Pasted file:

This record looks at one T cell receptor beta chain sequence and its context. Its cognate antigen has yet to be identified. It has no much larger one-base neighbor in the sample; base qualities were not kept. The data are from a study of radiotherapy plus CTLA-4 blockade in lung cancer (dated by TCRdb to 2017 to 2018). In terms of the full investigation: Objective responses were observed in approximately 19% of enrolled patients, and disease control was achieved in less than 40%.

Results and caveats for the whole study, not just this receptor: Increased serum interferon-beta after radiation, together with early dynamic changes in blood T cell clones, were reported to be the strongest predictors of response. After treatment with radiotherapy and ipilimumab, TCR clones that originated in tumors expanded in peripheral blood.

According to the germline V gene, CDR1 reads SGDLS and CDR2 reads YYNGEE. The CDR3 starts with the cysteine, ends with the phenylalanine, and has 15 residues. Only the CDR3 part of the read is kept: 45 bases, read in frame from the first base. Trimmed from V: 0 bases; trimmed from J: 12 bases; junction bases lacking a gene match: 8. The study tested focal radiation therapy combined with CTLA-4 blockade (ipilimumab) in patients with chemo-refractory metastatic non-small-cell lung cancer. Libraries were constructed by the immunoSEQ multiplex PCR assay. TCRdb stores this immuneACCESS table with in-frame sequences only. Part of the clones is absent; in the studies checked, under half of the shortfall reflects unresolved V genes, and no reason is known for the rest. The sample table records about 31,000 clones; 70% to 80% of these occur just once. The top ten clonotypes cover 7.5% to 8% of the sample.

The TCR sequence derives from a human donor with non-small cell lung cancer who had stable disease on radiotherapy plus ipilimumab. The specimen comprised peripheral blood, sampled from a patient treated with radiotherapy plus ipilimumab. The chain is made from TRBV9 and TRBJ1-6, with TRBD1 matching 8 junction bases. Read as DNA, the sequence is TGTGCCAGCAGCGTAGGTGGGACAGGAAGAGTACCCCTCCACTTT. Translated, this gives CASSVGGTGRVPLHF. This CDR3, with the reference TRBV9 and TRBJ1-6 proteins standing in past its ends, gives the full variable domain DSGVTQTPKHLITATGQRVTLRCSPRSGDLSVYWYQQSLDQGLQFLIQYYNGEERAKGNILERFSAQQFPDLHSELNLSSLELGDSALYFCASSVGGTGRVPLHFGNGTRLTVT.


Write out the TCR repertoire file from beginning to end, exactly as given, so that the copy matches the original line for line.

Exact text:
This record looks at one T cell receptor beta chain sequence and its context. Its cognate antigen has yet to be identified. It has no much larger one-base neighbor in the sample; base qualities were not kept. The data are from a study of radiotherapy plus CTLA-4 blockade in lung cancer (dated by TCRdb to 2017 to 2018). In terms of the full investigation: Objective responses were observed in approximately 19% of enrolled patients, and disease control was achieved in less than 40%.

Results and caveats for the whole study, not just this receptor: Increased serum interferon-beta after radiation, together with early dynamic changes in blood T cell clones, were reported to be the strongest predictors of response. After treatment with radiotherapy and ipilimumab, TCR clones that originated in tumors expanded in peripheral blood.

According to the germline V gene, CDR1 reads SGDLS and CDR2 reads YYNGEE. The CDR3 starts with the cysteine, ends with the phenylalanine, and has 15 residues. Only the CDR3 part of the read is kept: 45 bases, read in frame from the first base. Trimmed from V: 0 bases; trimmed from J: 12 bases; junction bases lacking a gene match: 8. The study tested focal radiation therapy combined with CTLA-4 blockade (ipilimumab) in patients with chemo-refractory metastatic non-small-cell lung cancer. Libraries were constructed by the immunoSEQ multiplex PCR assay. TCRdb stores this immuneACCESS table with in-frame sequences only. Part of the clones is absent; in the studies checked, under half of the shortfall reflects unresolved V genes, and no reason is known for the rest. The sample table records about 31,000 clones; 70% to 80% of these occur just once. The top ten clonotypes cover 7.5% to 8% of the sample.

The TCR sequence derives from a human donor with non-small cell lung cancer who had stable disease on radiotherapy plus ipilimumab. The specimen comprised peripheral blood, sampled from a patient treated with radiotherapy plus ipilimumab. The chain is made from TRBV9 and TRBJ1-6, with TRBD1 matching 8 junction bases. Read as DNA, the sequence is TGTGCCAGCAGCGTAGGTGGGACAGGAAGAGTACCCCTCCACTTT. Translated, this gives CASSVGGTGRVPLHF. This CDR3, with the reference TRBV9 and TRBJ1-6 proteins standing in past its ends, gives the full variable domain DSGVTQTPKHLITATGQRVTLRCSPRSGDLSVYWYQQSLDQGLQFLIQYYNGEERAKGNILERFSAQQFPDLHSELNLSSLELGDSALYFCASSVGGTGRVPLHFGNGTRLTVT.